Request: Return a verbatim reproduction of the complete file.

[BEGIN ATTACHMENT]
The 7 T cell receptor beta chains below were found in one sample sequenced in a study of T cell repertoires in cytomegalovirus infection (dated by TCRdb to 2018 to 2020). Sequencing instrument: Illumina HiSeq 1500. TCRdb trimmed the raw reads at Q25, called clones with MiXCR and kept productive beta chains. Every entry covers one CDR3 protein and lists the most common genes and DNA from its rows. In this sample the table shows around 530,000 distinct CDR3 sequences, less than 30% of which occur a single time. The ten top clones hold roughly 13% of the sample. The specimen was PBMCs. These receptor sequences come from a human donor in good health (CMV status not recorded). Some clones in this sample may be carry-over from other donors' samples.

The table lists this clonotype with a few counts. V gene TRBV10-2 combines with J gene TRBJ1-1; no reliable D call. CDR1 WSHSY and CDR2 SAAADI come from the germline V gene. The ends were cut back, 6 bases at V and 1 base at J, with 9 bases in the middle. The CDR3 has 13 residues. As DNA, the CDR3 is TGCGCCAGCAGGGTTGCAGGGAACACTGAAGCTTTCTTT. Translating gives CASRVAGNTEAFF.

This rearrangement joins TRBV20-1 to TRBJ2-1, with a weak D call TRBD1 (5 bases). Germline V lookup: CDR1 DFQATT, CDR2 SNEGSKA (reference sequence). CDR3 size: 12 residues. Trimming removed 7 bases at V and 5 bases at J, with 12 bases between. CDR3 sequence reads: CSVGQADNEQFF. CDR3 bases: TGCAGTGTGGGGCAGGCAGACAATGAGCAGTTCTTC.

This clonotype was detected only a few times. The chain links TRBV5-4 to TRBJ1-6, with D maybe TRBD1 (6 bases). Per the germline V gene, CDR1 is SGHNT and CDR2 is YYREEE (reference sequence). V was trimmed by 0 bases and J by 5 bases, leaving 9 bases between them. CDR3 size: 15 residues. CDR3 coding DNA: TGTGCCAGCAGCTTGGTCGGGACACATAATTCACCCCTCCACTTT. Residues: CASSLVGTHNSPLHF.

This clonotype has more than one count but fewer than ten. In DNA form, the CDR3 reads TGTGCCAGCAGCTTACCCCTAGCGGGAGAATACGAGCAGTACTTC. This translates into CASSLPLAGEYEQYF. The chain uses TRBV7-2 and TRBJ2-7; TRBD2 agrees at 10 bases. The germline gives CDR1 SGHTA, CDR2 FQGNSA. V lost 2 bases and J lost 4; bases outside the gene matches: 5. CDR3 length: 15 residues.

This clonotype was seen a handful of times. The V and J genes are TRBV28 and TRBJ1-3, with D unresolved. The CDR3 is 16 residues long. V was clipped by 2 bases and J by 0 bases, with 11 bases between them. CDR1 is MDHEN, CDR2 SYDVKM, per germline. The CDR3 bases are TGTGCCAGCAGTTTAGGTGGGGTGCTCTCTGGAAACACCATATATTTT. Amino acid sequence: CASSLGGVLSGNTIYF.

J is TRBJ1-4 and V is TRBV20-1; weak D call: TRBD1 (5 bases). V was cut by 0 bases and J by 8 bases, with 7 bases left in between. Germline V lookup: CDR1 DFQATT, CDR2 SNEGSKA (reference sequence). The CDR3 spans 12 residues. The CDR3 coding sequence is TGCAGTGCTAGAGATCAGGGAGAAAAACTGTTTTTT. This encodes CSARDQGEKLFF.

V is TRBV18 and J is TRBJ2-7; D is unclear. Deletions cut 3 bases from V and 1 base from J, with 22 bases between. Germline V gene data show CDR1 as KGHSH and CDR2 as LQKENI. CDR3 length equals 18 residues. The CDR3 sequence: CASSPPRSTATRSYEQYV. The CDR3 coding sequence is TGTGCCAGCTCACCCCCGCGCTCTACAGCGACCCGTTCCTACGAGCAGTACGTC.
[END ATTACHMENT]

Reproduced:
The 7 T cell receptor beta chains below were found in one sample sequenced in a study of T cell repertoires in cytomegalovirus infection (dated by TCRdb to 2018 to 2020). Sequencing instrument: Illumina HiSeq 1500. TCRdb trimmed the raw reads at Q25, called clones with MiXCR and kept productive beta chains. Every entry covers one CDR3 protein and lists the most common genes and DNA from its rows. In this sample the table shows around 530,000 distinct CDR3 sequences, less than 30% of which occur a single time. The ten top clones hold roughly 13% of the sample. The specimen was PBMCs. These receptor sequences come from a human donor in good health (CMV status not recorded). Some clones in this sample may be carry-over from other donors' samples.

The table lists this clonotype with a few counts. V gene TRBV10-2 combines with J gene TRBJ1-1; no reliable D call. CDR1 WSHSY and CDR2 SAAADI come from the germline V gene. The ends were cut back, 6 bases at V and 1 base at J, with 9 bases in the middle. The CDR3 has 13 residues. As DNA, the CDR3 is TGCGCCAGCAGGGTTGCAGGGAACACTGAAGCTTTCTTT. Translating gives CASRVAGNTEAFF.

This rearrangement joins TRBV20-1 to TRBJ2-1, with a weak D call TRBD1 (5 bases). Germline V lookup: CDR1 DFQATT, CDR2 SNEGSKA (reference sequence). CDR3 size: 12 residues. Trimming removed 7 bases at V and 5 bases at J, with 12 bases between. CDR3 sequence reads: CSVGQADNEQFF. CDR3 bases: TGCAGTGTGGGGCAGGCAGACAATGAGCAGTTCTTC.

This clonotype was detected only a few times. The chain links TRBV5-4 to TRBJ1-6, with D maybe TRBD1 (6 bases). Per the germline V gene, CDR1 is SGHNT and CDR2 is YYREEE (reference sequence). V was trimmed by 0 bases and J by 5 bases, leaving 9 bases between them. CDR3 size: 15 residues. CDR3 coding DNA: TGTGCCAGCAGCTTGGTCGGGACACATAATTCACCCCTCCACTTT. Residues: CASSLVGTHNSPLHF.

This clonotype has more than one count but fewer than ten. In DNA form, the CDR3 reads TGTGCCAGCAGCTTACCCCTAGCGGGAGAATACGAGCAGTACTTC. This translates into CASSLPLAGEYEQYF. The chain uses TRBV7-2 and TRBJ2-7; TRBD2 agrees at 10 bases. The germline gives CDR1 SGHTA, CDR2 FQGNSA. V lost 2 bases and J lost 4; bases outside the gene matches: 5. CDR3 length: 15 residues.

This clonotype was seen a handful of times. The V and J genes are TRBV28 and TRBJ1-3, with D unresolved. The CDR3 is 16 residues long. V was clipped by 2 bases and J by 0 bases, with 11 bases between them. CDR1 is MDHEN, CDR2 SYDVKM, per germline. The CDR3 bases are TGTGCCAGCAGTTTAGGTGGGGTGCTCTCTGGAAACACCATATATTTT. Amino acid sequence: CASSLGGVLSGNTIYF.

J is TRBJ1-4 and V is TRBV20-1; weak D call: TRBD1 (5 bases). V was cut by 0 bases and J by 8 bases, with 7 bases left in between. Germline V lookup: CDR1 DFQATT, CDR2 SNEGSKA (reference sequence). The CDR3 spans 12 residues. The CDR3 coding sequence is TGCAGTGCTAGAGATCAGGGAGAAAAACTGTTTTTT. This encodes CSARDQGEKLFF.

V is TRBV18 and J is TRBJ2-7; D is unclear. Deletions cut 3 bases from V and 1 base from J, with 22 bases between. Germline V gene data show CDR1 as KGHSH and CDR2 as LQKENI. CDR3 length equals 18 residues. The CDR3 sequence: CASSPPRSTATRSYEQYV. The CDR3 coding sequence is TGTGCCAGCTCACCCCCGCGCTCTACAGCGACCCGTTCCTACGAGCAGTACGTC.